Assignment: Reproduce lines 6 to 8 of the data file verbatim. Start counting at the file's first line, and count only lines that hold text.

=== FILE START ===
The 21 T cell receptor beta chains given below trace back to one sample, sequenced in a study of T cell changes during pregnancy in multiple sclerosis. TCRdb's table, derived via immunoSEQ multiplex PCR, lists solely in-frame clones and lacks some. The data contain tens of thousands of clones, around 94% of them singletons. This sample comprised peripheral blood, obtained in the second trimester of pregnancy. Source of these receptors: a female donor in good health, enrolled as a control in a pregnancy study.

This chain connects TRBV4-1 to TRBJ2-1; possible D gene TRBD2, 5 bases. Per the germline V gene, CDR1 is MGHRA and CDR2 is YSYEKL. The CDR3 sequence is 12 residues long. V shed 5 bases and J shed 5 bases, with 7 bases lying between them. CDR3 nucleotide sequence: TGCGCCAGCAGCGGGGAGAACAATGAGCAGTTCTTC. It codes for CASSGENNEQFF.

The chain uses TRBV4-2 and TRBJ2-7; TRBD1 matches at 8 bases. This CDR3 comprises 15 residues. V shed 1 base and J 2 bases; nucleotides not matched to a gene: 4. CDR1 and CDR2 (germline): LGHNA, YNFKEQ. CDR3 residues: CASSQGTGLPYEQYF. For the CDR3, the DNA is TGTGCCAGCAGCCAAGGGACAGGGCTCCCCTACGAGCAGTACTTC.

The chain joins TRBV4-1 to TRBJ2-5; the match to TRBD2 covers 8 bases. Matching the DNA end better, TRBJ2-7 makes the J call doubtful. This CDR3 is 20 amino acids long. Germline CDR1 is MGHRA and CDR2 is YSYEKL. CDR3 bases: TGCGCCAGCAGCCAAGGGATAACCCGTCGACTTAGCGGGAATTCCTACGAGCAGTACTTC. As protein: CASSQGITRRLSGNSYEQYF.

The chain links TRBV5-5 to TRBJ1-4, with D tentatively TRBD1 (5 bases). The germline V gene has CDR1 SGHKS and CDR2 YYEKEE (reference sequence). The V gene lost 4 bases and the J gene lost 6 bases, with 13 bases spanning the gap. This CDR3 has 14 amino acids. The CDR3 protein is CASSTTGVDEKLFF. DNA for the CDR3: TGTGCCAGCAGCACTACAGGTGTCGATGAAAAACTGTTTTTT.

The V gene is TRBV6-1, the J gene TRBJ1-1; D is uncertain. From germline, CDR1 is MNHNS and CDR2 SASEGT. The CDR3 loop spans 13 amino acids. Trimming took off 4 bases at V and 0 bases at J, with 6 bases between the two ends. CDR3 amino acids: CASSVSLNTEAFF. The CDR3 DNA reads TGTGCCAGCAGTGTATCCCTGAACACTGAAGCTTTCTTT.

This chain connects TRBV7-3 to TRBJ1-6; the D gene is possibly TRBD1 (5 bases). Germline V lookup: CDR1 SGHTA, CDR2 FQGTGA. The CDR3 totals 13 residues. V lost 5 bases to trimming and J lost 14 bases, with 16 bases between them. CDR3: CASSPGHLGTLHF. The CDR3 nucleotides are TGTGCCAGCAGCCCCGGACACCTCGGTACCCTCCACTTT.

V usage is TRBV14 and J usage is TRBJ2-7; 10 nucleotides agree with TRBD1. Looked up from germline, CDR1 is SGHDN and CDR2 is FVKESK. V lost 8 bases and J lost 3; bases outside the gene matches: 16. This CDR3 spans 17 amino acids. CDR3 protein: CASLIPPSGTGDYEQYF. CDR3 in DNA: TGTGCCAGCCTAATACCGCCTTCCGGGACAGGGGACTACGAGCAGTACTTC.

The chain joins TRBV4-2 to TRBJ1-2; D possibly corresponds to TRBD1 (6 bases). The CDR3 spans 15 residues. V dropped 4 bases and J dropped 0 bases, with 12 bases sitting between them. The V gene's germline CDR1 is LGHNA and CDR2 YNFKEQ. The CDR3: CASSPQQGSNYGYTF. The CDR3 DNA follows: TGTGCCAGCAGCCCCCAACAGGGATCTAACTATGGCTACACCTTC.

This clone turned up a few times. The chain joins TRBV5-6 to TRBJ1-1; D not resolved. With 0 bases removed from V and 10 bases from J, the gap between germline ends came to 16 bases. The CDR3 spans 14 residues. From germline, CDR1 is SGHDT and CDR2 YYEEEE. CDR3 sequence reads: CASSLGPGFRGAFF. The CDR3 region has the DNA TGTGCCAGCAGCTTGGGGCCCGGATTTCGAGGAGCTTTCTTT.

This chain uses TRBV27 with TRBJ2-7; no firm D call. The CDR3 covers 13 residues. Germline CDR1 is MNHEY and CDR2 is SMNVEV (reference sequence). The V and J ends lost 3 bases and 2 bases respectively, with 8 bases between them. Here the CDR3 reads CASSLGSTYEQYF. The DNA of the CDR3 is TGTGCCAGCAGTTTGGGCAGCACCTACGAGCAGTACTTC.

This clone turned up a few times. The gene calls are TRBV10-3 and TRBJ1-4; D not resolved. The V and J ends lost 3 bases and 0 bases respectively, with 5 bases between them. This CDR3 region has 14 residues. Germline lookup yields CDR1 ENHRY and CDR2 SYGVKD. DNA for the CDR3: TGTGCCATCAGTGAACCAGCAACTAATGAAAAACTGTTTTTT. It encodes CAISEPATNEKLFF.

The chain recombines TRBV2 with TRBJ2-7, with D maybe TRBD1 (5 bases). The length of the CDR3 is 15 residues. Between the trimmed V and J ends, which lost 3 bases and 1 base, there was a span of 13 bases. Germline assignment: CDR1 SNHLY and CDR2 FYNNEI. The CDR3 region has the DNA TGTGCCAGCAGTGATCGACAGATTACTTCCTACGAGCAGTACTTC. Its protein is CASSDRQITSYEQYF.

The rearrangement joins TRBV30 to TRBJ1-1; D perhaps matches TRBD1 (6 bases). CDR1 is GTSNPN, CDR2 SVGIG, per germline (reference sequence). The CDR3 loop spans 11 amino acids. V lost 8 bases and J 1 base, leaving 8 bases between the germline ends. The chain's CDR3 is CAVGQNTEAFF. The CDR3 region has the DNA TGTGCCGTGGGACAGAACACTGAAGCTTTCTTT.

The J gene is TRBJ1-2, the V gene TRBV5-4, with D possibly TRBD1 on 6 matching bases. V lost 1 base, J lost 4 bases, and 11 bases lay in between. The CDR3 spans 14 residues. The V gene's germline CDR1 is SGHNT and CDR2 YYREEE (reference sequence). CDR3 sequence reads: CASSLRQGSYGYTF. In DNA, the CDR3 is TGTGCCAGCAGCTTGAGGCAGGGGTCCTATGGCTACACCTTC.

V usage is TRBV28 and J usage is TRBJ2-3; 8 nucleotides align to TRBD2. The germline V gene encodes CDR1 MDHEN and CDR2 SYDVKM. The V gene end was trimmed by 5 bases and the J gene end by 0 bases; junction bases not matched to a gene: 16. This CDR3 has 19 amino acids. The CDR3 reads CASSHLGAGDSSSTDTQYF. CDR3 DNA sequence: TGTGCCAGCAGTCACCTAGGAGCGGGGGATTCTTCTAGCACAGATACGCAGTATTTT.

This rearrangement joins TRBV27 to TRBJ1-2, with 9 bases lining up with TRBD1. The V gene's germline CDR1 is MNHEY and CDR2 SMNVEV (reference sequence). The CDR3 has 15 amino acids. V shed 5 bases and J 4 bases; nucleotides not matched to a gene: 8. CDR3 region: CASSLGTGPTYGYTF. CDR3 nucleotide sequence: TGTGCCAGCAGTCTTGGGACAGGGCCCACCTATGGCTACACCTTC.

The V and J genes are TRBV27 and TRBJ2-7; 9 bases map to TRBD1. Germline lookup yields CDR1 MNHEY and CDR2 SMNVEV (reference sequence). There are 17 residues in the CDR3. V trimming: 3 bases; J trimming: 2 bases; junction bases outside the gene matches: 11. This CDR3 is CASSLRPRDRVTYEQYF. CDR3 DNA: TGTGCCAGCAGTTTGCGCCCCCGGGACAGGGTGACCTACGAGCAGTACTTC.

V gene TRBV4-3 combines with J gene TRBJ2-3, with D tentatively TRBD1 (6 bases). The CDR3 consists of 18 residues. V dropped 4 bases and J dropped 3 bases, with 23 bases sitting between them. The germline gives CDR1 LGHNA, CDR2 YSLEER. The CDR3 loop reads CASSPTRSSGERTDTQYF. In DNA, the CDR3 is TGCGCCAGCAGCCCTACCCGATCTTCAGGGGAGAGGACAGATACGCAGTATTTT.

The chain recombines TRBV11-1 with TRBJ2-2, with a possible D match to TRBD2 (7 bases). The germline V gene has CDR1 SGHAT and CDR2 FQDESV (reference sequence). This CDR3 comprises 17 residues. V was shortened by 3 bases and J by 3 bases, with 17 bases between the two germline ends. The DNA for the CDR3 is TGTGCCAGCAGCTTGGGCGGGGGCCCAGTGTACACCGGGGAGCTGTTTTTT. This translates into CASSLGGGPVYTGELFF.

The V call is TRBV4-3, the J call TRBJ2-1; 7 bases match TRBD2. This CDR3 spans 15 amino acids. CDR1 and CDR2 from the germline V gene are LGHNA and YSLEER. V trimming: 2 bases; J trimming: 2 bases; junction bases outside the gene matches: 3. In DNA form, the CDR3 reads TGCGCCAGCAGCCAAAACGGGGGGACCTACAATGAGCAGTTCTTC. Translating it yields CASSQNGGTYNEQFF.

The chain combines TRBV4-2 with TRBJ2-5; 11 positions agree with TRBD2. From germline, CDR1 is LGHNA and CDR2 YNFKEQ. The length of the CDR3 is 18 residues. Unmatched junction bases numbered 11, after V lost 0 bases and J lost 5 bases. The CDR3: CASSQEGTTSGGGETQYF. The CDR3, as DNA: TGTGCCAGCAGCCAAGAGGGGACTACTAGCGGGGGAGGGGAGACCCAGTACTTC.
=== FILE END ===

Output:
The V gene is TRBV6-1, the J gene TRBJ1-1; D is uncertain. From germline, CDR1 is MNHNS and CDR2 SASEGT. The CDR3 loop spans 13 amino acids. Trimming took off 4 bases at V and 0 bases at J, with 6 bases between the two ends. CDR3 amino acids: CASSVSLNTEAFF. The CDR3 DNA reads TGTGCCAGCAGTGTATCCCTGAACACTGAAGCTTTCTTT.

This chain connects TRBV7-3 to TRBJ1-6; the D gene is possibly TRBD1 (5 bases). Germline V lookup: CDR1 SGHTA, CDR2 FQGTGA. The CDR3 totals 13 residues. V lost 5 bases to trimming and J lost 14 bases, with 16 bases between them. CDR3: CASSPGHLGTLHF. The CDR3 nucleotides are TGTGCCAGCAGCCCCGGACACCTCGGTACCCTCCACTTT.

V usage is TRBV14 and J usage is TRBJ2-7; 10 nucleotides agree with TRBD1. Looked up from germline, CDR1 is SGHDN and CDR2 is FVKESK. V lost 8 bases and J lost 3; bases outside the gene matches: 16. This CDR3 spans 17 amino acids. CDR3 protein: CASLIPPSGTGDYEQYF. CDR3 in DNA: TGTGCCAGCCTAATACCGCCTTCCGGGACAGGGGACTACGAGCAGTACTTC.